The safest course of action for patent owners wishing to send a demand letter is to first file an infringement suit but not formally serve the alleged infringer (See Remington Arms Co., Inc. v. Alliant Techsystems, Inc., No. 1:03CV1051, 2004 WL 444574, at *3 (M.D.N.C. Feb. 25, 2004).

[5] 35 U.S.C. 261 Ownership; assignment.

Subject to the provisions of this title, patents shall have the attributes of personal property. Applications for patent, patents, or any interest therein, shall be assignable in law by an instrument in writing. The applicant, patentee, or his assigns or legal representatives may in like manner grant and convey an exclusive right under his application for patent, or patents, to the whole or any specified part of the United States.

35 U.S.C. 117: Death or incapacity of inventor. Legal representatives of deceased inventors and of those under legal incapacity may make application for patent upon compliance with the requirements and on the same terms and conditions applicable to the inventor.

[6] A patent troll is an individual or an organization that purchases and holds patents for unscrupulous purposes such as stifling competition or launching patent infringement suits. A patent troll’s business is acquiring patents with an intention to sue for patent infringement. They do not innovate by doing research and development, but they acquire patents legitimately by purchasing or licensing the patents of interest or value from inventors who have no interest or capability in developing and marketing the invention. Patent trolls have branched out from suing large businesses to suing everyone from retailers to grocers to individual software developers. Patent trolls rely on the enormous cost of defending against patent infringement to obtain settlements, taking advantage of legal rules intended to protect research investments as their means. The troll activity is high in computer and software industry.

Patent trolls usually obtain patents from a number of sources and collect them in volume. Most patents come from the auctions of bankrupt companies, from companies who don’t intend to act on a technology and from individuals without the funds to develop their inventions. The patent system vulnerable to abuse because patents frequently describe a general concept rather than a product or process and may not define what it protects in adequately precise terms. In 2011, for example, a patent assertion entity called Innovation threatened to sue 8,000 hotels, stores and coffee shops in the United States, claiming that the use of Wi-Fi infringed upon 17 of its patents. The company claimed that although household Wi-Fi also constituted an infringement, they would not sue individual homes. Many of the businesses paid settlement fees ranging from $2,300 to $5,000. Similar alleged patent infringement cases have targeted the aggregation of news stories into podcasts, sending photocopies to email, and using shopping carts on a website.

[7] Introduced: Feb 5, 2015; Status: Reported by Committee on Jun 11, 2015; Sponsor: Bob Goodlatte, Representative for Virginia’s 6th congressional district,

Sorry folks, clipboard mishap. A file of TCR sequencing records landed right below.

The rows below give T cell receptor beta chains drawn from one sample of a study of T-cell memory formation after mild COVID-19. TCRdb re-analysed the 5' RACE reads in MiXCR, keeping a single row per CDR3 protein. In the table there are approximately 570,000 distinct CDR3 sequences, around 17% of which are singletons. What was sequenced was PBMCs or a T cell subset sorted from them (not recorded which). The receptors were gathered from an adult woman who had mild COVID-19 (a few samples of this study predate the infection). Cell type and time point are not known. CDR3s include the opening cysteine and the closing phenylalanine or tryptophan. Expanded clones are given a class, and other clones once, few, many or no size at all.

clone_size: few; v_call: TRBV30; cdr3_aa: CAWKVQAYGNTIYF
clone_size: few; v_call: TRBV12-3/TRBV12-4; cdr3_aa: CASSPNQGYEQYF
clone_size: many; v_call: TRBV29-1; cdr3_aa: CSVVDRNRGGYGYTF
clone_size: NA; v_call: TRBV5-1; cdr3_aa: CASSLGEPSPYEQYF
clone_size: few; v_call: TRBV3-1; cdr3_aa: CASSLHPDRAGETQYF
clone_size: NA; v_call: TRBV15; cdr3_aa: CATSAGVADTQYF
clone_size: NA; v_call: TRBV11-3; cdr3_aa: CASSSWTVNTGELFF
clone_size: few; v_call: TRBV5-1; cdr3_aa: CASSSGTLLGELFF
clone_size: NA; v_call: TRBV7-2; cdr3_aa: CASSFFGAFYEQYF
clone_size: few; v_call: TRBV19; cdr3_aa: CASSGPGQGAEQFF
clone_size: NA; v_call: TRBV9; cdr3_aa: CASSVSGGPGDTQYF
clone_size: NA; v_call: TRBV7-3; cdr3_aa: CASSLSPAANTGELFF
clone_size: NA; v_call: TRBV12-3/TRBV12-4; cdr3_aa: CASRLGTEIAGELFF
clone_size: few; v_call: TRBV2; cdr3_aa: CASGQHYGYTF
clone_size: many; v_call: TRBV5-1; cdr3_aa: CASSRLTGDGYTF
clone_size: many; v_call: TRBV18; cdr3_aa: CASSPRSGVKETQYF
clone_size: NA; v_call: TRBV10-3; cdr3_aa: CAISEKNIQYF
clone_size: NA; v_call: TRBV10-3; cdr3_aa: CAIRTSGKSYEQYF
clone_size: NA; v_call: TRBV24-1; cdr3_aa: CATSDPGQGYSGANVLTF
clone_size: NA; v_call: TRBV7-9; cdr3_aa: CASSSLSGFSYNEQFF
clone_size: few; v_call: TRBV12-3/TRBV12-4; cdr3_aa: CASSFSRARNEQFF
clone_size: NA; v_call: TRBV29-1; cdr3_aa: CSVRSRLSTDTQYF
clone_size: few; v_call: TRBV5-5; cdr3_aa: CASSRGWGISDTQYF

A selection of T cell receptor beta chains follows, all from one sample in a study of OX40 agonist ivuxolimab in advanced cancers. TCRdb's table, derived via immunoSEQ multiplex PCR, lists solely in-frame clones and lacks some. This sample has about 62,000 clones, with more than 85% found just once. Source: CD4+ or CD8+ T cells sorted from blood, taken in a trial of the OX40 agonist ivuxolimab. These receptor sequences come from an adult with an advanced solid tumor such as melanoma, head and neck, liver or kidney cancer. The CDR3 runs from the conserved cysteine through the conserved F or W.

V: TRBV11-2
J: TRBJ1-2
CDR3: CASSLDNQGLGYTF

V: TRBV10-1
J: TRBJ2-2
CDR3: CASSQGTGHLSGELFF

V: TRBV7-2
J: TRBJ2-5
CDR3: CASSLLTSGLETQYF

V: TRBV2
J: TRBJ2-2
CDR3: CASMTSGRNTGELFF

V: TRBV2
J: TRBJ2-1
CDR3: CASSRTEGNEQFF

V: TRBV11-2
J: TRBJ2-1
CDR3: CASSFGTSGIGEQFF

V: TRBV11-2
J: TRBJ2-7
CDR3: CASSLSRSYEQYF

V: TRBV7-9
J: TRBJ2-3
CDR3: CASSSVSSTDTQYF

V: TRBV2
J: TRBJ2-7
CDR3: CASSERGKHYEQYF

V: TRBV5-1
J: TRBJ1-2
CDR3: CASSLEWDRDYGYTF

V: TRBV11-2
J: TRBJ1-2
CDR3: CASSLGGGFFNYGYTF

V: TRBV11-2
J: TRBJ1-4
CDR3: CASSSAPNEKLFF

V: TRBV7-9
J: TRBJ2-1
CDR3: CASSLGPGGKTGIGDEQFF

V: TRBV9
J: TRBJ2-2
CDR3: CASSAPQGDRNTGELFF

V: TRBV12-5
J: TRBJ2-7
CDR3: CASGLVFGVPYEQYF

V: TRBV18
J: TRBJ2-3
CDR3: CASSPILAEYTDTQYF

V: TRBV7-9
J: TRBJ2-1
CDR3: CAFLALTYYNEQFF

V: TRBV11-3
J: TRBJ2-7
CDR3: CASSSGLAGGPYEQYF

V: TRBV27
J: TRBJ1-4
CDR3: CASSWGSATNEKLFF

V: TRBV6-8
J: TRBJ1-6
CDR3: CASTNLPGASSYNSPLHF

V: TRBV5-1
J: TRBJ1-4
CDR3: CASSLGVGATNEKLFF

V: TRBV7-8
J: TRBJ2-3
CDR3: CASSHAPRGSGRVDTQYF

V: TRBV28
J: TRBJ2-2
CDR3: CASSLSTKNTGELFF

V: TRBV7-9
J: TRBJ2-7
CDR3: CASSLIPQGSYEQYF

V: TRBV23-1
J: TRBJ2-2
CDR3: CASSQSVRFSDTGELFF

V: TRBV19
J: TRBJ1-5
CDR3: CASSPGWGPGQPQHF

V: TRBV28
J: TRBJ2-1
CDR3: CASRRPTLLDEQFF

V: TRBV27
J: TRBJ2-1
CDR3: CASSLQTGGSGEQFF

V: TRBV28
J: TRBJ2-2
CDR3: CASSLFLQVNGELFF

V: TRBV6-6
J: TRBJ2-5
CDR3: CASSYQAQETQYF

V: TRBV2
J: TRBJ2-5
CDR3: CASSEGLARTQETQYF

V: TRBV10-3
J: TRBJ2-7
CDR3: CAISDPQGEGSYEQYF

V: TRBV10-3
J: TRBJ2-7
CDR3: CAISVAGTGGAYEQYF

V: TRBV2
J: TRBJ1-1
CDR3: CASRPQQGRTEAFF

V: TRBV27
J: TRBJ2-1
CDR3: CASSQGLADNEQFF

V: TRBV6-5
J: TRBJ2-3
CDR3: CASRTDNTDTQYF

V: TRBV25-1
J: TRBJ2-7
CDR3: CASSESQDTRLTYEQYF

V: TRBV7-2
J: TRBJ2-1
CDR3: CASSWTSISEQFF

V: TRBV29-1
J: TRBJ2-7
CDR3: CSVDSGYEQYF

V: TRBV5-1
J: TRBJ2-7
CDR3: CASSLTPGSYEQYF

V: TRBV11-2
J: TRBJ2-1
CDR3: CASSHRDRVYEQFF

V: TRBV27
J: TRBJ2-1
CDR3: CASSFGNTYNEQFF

Sections affected by the HR9 are Sections 281A, 285, 290, 296, 299, 316(a), 326(a) of Chapter 29 of title 35, section 106 of Chapter 10 of title 35, and Sections 365(n)(2), 1522 of title 11.;

[8] A non-practicing entity (NPE) is anyone who holds a patent for a product or process but has no intentions of developing it. NPEs include universities, research organizations and individual inventors lacking the resources to further develop something they have designed or created. the Federal Trade Commission (FTC) uses the term patent assertion entities (PAEs) to distinguish patent trolls from non-practicing entities that have different motives.

[9] “We’ve been Googled – H.R.9, The Innovation Act; Loser-Pay Kills Inventors, Feeds Trolls and Enriches Large Corporations;” Collecting Loser-Pay fees from Investors Ends Investment in Patent Related Startups; Shrinking Post Grant Review (PGR) Estoppel Perpetuates Litigation; Enhanced Pleadings and Limited Discovery Increase Risk and Cost; Patent Term Adjustment Devalues Patents:;


[11]Visit: and enter your zip code. You will then find a link enabling you to email your letter. See below for a template letter.

[12]Template Letter:

Dear [[e.g. Ms. Schakowsky]],

I am a resident of [[e.g. Evanston, IL]] and a constituent of your congressional district. [[I voted for you in the last election.]] I am writing to ask you to vote NO on HR 9.
As a [[patent attorney/agent/professional]], I rely on the existence of a marketplace that encourages both obtaining and enforcing patents. If HR 9 is passed, I fear that this marketplace will weaken and my livelihood will be compromised.
Please take time to read the bill and see that HR 9 is not about promoting, but about stifling innovation.

HR 9 would enable large high-tech corporations to enforce their patents, but make it riskier and more expensive for everyone else to enforce their intellectual property rights. Passing HR 9 will lead to the unintended consequence of reducing the value of U.S. Patents – such reduced value will result in less innovation, fewer start-ups, fewer new jobs, and a significant reduction in the solo inventors whom pursue patent protection. The innovations of such solo inventors have offered some of the greatest technological advances in history. A vote in favor of HR 9 is a vote to effectively slow technological innovation as we know it.

Research will unveil that many patent experts, including former USPTO Director David Kappos, are opposed to HR 9, stating that it is an over-reaction to the “patent troll” issue. There are alternatives to HR 9 – specifically, other bills coming up for consideration that address the issue of “patent trolls” but do not weaken and devalue US Patents.
For these reasons, please vote NO on HR 9.

Please do not hesitate to contact me if you have any questions or concerns.
[[your name]]

No Comments

Sorry, the comment form is closed at this time.